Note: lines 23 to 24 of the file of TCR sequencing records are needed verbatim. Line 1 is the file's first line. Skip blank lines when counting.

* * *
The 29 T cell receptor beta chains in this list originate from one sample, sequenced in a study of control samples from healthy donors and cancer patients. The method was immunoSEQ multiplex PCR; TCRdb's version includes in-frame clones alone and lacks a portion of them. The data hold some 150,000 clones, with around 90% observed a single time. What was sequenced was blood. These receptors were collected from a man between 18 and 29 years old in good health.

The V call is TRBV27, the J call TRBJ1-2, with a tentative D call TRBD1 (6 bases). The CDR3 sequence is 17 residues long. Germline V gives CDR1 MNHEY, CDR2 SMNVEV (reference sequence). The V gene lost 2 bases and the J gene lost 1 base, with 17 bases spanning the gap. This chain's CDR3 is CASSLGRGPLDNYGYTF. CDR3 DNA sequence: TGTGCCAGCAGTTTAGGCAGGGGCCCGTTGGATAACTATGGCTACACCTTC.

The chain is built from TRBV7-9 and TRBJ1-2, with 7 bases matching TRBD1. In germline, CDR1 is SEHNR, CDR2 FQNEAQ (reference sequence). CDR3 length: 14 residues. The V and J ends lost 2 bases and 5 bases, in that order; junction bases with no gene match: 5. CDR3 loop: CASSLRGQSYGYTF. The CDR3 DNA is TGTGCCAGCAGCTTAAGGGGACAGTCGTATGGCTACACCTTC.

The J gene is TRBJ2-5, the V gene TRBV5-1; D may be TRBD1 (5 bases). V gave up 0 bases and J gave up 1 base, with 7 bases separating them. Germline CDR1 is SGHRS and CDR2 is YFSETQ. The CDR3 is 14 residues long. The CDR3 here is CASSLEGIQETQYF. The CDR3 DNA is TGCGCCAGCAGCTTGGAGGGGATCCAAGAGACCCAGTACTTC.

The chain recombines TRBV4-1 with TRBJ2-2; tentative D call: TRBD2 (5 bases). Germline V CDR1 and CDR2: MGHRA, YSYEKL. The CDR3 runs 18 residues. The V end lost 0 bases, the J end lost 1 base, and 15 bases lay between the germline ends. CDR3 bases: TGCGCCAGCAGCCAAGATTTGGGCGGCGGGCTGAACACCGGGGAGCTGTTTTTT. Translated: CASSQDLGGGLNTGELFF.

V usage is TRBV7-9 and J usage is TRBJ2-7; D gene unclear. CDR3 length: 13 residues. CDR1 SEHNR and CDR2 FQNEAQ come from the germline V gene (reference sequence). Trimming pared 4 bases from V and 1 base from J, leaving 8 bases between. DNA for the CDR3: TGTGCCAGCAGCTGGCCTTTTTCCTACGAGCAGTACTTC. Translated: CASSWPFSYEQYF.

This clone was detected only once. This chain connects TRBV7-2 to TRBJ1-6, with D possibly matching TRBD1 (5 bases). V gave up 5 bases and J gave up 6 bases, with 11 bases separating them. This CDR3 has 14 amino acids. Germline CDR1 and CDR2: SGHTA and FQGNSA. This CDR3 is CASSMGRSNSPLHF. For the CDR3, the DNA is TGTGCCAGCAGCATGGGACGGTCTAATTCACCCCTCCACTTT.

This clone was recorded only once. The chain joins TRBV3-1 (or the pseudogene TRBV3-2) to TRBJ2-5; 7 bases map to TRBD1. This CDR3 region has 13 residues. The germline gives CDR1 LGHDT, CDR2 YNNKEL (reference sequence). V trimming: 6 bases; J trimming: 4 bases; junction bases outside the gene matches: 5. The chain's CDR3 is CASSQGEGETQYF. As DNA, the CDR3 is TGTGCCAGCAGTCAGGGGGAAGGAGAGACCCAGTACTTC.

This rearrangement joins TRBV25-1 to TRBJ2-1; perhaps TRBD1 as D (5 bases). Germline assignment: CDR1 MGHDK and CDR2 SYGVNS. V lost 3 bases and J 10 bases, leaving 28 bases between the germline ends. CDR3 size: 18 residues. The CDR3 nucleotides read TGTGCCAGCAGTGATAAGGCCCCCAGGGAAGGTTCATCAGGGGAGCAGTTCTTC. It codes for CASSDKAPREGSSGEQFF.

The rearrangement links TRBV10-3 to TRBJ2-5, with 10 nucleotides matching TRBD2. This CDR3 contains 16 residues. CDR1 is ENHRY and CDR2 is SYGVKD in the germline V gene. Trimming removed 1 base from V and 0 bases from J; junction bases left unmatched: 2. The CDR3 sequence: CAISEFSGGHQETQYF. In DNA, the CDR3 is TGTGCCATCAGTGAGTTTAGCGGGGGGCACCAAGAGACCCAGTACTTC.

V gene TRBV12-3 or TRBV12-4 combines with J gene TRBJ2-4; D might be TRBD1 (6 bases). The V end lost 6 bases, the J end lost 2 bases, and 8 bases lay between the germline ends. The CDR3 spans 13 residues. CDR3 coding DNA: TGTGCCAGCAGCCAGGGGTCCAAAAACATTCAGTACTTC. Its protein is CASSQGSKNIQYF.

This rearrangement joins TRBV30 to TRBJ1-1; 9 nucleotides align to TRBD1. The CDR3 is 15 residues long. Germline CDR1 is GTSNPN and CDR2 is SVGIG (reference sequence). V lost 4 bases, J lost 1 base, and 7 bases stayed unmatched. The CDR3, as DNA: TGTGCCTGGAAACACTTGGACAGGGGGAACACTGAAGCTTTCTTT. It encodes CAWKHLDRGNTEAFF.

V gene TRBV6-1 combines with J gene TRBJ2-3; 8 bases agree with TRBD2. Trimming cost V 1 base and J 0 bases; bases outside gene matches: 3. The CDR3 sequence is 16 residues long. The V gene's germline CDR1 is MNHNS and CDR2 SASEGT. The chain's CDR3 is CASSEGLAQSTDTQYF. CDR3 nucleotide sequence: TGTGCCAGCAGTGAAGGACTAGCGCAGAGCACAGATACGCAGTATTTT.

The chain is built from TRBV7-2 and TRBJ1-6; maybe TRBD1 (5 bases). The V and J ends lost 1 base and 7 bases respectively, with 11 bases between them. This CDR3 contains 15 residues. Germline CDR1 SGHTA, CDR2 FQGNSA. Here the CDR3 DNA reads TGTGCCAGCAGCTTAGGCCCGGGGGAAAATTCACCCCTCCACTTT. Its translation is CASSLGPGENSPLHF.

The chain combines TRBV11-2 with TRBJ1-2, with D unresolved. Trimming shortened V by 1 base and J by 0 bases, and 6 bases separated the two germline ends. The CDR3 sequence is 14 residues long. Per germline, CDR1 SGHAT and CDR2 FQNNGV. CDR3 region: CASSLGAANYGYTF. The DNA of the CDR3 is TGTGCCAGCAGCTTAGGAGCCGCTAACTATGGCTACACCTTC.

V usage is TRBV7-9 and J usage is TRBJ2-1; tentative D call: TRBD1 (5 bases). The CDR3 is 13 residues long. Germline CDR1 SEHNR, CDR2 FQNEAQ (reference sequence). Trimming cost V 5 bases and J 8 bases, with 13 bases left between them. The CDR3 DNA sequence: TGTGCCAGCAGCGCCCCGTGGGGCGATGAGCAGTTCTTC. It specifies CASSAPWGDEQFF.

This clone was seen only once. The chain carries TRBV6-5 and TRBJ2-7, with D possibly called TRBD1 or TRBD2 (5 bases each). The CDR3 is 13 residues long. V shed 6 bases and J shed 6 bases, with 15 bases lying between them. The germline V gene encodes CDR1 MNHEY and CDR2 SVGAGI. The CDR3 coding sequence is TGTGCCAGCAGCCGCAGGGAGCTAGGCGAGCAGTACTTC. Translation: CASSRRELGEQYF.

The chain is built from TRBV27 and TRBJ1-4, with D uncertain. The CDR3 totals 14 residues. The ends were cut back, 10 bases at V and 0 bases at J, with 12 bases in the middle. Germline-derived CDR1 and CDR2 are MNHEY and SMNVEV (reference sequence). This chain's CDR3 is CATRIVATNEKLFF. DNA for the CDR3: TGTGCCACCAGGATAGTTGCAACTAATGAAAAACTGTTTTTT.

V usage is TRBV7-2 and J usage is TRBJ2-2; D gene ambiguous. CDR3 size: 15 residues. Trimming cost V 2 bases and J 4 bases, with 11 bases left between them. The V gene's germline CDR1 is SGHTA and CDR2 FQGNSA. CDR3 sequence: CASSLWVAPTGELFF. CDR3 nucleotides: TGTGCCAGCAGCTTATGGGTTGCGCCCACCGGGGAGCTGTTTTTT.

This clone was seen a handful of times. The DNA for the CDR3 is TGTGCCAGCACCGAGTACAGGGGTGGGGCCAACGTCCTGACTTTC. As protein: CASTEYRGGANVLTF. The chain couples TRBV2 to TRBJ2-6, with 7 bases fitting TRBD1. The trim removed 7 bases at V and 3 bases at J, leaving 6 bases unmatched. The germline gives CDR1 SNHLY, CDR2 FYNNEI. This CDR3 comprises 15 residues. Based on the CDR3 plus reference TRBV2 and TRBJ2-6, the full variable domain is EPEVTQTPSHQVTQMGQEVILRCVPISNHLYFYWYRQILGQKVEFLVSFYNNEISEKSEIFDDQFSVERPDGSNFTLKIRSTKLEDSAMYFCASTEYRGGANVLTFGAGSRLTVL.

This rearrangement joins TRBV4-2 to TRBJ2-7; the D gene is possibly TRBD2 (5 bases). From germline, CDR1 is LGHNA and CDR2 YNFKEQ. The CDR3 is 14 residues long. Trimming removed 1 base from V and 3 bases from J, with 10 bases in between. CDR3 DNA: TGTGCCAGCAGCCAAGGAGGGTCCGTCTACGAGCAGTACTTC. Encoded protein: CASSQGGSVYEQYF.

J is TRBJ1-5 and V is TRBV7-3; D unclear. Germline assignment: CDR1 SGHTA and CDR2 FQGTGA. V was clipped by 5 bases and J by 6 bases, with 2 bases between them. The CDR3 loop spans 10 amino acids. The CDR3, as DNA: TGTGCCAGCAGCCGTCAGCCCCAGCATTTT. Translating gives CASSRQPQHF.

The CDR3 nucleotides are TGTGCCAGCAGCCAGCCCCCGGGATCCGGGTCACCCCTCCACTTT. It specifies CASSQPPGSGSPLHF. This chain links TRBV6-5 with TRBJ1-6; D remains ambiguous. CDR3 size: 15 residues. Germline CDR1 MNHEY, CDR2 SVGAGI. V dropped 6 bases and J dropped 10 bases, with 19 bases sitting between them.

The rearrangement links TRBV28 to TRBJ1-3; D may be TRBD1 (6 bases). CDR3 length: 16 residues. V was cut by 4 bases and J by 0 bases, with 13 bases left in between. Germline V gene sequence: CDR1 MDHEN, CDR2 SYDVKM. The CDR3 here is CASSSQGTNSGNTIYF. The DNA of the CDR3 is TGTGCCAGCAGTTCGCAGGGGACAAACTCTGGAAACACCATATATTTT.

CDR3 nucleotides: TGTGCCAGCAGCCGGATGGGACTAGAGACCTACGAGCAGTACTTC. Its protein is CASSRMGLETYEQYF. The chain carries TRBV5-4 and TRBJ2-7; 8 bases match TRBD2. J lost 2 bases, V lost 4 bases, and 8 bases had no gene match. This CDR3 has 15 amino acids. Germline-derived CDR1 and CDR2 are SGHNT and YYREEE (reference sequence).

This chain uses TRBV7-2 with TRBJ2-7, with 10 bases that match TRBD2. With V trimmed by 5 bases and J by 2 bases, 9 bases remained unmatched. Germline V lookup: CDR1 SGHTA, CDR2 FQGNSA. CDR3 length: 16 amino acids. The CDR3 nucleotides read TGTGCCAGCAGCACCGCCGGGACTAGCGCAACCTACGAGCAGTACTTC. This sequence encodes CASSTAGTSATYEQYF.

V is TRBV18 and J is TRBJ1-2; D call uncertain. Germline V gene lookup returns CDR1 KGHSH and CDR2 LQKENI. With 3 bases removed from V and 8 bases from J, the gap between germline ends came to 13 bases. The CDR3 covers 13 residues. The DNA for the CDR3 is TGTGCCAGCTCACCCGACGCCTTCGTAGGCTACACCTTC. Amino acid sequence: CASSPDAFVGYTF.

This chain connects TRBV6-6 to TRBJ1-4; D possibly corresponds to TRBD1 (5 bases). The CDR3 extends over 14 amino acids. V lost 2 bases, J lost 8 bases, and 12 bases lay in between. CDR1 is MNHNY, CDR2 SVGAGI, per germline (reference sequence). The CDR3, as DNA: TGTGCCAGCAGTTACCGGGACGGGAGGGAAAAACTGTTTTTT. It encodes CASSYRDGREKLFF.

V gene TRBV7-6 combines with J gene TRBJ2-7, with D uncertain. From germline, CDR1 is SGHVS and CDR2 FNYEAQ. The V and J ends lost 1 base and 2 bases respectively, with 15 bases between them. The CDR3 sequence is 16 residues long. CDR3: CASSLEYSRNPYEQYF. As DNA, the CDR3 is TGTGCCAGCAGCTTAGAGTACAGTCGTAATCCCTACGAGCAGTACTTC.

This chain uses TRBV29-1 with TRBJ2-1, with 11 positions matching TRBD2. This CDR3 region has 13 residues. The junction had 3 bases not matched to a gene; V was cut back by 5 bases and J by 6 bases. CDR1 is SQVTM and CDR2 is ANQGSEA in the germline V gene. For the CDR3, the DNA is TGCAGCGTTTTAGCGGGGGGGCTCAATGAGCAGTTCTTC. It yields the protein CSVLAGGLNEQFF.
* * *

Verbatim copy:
The CDR3 nucleotides are TGTGCCAGCAGCCAGCCCCCGGGATCCGGGTCACCCCTCCACTTT. It specifies CASSQPPGSGSPLHF. This chain links TRBV6-5 with TRBJ1-6; D remains ambiguous. CDR3 size: 15 residues. Germline CDR1 MNHEY, CDR2 SVGAGI. V dropped 6 bases and J dropped 10 bases, with 19 bases sitting between them.

The rearrangement links TRBV28 to TRBJ1-3; D may be TRBD1 (6 bases). CDR3 length: 16 residues. V was cut by 4 bases and J by 0 bases, with 13 bases left in between. Germline V gene sequence: CDR1 MDHEN, CDR2 SYDVKM. The CDR3 here is CASSSQGTNSGNTIYF. The DNA of the CDR3 is TGTGCCAGCAGTTCGCAGGGGACAAACTCTGGAAACACCATATATTTT.